Trade deals:  When working with a local company, you may find that they’re unable to afford your services.  Consider offering them a trade deal, where you provide writing services for the business and they provide their services to you.  Be sure that the deal can benefit you; if you aren’t interested in what they can offer, then you’ll only be frustrated.  Also, it may be helpful to draw up a contract that denotes exactly what services are to be exchanged and how often to ensure that all parties are happy with the deal.  If you’re making programs for a theater but aren’t interested in free tickets, move along.

Local charities:  While you won’t get paid for doing work with charities, it’s still a great listing on your CV.  You might be able to write a newsletter for an animal rescue, type up flyers for a homeless shelter, or draft emails for a children’s hospital.

Keep in mind that it takes time to build up your CV.  You won’t hear back from magazines right away, and you may have to call numerous businesses and charities before you find someone willing to talk to you.  Be patient and persistent!

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Ashley O’Melia is an independent author and freelancer from Southern Illinois.  She holds her Bachelor’s Degree in Creative Writing and English from Southern New Hampshire University.  Her books include The Wanderer’s Guide to Dragon Keeping and The Graveside DetectiveHer short stories have been published in The Penmen Review, Paradox, and Subcutaneous.  Ashley’s freelance work has spanned numerous genres for clients around the world.  You can find her on Facebook and Amazon.


Interested in having your work featured here?  Contact me.




Filed under freelancing, Work-at-Home Mom

Top Tips for Writing

It’s difficult to get all my work done sometimes.  There are so many distractions.  I need to be on my computer a significant part of the day if I’m actually going to have a successful freelancing business, but somehow I find myself outside weeding the garden or playing a rousing round of Go Fish with the kids.  I’m getting a little better at focusing, though, so here are my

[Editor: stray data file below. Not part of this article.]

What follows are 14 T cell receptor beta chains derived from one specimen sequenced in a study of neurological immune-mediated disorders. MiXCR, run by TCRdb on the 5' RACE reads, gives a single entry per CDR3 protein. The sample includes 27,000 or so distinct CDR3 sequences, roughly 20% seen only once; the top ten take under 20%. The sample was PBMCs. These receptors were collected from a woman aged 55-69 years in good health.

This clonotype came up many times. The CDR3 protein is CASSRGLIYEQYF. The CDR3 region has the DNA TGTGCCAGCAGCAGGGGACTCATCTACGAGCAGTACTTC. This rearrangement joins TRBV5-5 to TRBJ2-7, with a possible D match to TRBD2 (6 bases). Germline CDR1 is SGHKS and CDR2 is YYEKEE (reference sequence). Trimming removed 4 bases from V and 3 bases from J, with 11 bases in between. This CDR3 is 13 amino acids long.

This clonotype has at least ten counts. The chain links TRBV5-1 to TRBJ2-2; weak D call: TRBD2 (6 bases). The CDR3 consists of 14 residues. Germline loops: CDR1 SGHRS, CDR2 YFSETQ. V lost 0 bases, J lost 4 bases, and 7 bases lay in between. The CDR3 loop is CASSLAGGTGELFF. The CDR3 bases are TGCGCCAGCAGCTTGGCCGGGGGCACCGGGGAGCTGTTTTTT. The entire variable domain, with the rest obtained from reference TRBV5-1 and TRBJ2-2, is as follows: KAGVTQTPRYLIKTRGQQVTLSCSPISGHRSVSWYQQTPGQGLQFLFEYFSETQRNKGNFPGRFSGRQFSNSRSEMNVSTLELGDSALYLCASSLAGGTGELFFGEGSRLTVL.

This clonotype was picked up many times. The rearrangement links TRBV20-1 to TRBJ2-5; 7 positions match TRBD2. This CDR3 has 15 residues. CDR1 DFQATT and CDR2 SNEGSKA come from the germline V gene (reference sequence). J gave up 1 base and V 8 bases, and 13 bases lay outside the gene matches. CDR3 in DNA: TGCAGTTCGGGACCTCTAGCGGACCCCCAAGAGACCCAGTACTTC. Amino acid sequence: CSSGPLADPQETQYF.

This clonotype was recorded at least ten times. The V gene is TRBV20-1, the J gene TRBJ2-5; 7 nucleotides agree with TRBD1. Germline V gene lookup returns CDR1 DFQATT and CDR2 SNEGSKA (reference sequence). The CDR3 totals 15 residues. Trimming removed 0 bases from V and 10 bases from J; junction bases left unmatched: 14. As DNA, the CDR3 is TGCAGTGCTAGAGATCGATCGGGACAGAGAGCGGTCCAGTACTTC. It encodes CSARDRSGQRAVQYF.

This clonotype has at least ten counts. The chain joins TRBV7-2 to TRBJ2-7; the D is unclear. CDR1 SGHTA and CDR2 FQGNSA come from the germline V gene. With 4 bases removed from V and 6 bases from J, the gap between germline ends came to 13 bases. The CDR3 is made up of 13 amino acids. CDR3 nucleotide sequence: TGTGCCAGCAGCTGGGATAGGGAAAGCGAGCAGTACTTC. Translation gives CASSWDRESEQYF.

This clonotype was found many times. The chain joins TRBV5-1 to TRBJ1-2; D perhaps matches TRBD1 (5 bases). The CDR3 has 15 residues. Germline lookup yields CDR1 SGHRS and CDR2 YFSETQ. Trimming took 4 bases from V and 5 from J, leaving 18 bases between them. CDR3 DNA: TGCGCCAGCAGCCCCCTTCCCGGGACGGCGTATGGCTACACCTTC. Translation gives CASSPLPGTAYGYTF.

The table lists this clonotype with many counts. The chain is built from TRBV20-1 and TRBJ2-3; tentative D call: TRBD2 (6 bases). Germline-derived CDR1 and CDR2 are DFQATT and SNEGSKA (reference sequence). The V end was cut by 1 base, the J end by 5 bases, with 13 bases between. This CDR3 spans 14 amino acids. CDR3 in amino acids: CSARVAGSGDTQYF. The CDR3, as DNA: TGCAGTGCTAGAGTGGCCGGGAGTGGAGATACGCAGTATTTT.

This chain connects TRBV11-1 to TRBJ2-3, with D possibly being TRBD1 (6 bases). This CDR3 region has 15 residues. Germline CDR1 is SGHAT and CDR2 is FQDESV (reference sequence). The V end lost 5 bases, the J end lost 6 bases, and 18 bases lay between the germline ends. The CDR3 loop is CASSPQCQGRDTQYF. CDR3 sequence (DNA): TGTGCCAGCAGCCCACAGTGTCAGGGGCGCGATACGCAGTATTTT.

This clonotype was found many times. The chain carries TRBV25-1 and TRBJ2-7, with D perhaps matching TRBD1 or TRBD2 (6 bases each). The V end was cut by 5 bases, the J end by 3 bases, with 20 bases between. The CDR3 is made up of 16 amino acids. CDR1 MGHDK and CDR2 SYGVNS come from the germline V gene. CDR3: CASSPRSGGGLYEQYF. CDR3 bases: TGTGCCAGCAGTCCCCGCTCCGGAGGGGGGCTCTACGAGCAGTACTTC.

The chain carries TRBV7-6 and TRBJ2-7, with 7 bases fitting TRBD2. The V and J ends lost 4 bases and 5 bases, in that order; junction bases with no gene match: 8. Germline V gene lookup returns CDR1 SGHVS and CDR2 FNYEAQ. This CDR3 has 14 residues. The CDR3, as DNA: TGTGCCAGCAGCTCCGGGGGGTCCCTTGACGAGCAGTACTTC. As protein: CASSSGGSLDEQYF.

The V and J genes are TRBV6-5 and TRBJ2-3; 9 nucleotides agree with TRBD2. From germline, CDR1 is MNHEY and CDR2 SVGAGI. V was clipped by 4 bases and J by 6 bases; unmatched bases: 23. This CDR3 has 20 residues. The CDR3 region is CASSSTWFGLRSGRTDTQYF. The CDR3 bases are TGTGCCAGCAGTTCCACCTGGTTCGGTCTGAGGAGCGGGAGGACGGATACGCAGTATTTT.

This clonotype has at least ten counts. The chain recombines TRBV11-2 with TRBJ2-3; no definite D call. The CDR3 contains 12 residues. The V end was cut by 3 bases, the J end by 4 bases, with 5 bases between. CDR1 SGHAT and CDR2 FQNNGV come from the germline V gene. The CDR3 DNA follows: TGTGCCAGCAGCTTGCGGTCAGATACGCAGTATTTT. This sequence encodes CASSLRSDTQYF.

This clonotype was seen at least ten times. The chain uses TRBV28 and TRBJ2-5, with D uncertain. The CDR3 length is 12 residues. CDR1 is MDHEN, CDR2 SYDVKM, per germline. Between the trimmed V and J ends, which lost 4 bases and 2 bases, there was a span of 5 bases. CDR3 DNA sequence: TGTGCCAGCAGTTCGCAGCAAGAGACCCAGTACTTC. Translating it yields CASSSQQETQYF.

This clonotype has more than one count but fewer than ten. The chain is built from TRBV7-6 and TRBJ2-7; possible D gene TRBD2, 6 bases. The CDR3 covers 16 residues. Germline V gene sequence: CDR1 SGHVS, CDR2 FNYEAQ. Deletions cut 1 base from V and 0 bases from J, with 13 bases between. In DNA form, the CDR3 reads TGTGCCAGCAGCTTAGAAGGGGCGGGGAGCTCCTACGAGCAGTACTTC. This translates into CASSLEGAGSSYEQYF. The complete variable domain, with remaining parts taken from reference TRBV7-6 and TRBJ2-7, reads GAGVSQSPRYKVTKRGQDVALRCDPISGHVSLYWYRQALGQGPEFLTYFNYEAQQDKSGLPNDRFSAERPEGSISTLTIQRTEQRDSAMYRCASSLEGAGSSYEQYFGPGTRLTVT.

6. Rig up some sort of system that will send you some nasty electric shocks every time you wander off to Facebook.

5. Encourage your spouse to play video games.  Then you won’t feel guilty about not spending time with him/her. Plus he/she will lose track of just how much time you’ve spent on that computer today.

4. Wear a hoodie, so you can put snacks and candy in the pockets.

3.  Wear earbuds.  These will deter people who may try talking to you, as well as drown out the sound of the kids watching the same episode of Phineas and Ferb for the umpteenth time.  Also very effective for pretending you didn’t hear, “Honey, what’s for dinner?”

2.  Get super comfortable.  My dad’s rule when I worked for him as a kid was to always get comfortable first, and I still abide by this.  The more comfortable you are, the less likely you’ll be to get up and run just one more load of laundry.

1.  Get a cat, and make sure it’s on your lap.  This kind of goes along with “get super comfortable”, because when you have a cat on your lap you can’t get up.  That’s the rule.  Really.  Just ask the cat.


And yes, I was supposed to be writing when I made this.


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Filed under Animals, Family, On Writing, Work

It’s Easy to Think it Could Always Be This Way…

As I’m sitting here working at my beautiful desk, jamming out the The Blue Man Group channel on Pandora (which is also playing a lot of Lindsey Stirling, and I don’t mind at all), I like to think it could always be like this.  That I could quit my day job, and be here at home.  The kids are in the other room playing on the Wii (and not fighting over it for once), and the boyfriend is in the garage working on one of the cars.  There’s a fire crackling in the fireplace, a cat on my lap, and a delicious glass of tea just to the left of my laptop.  Ah, paradise.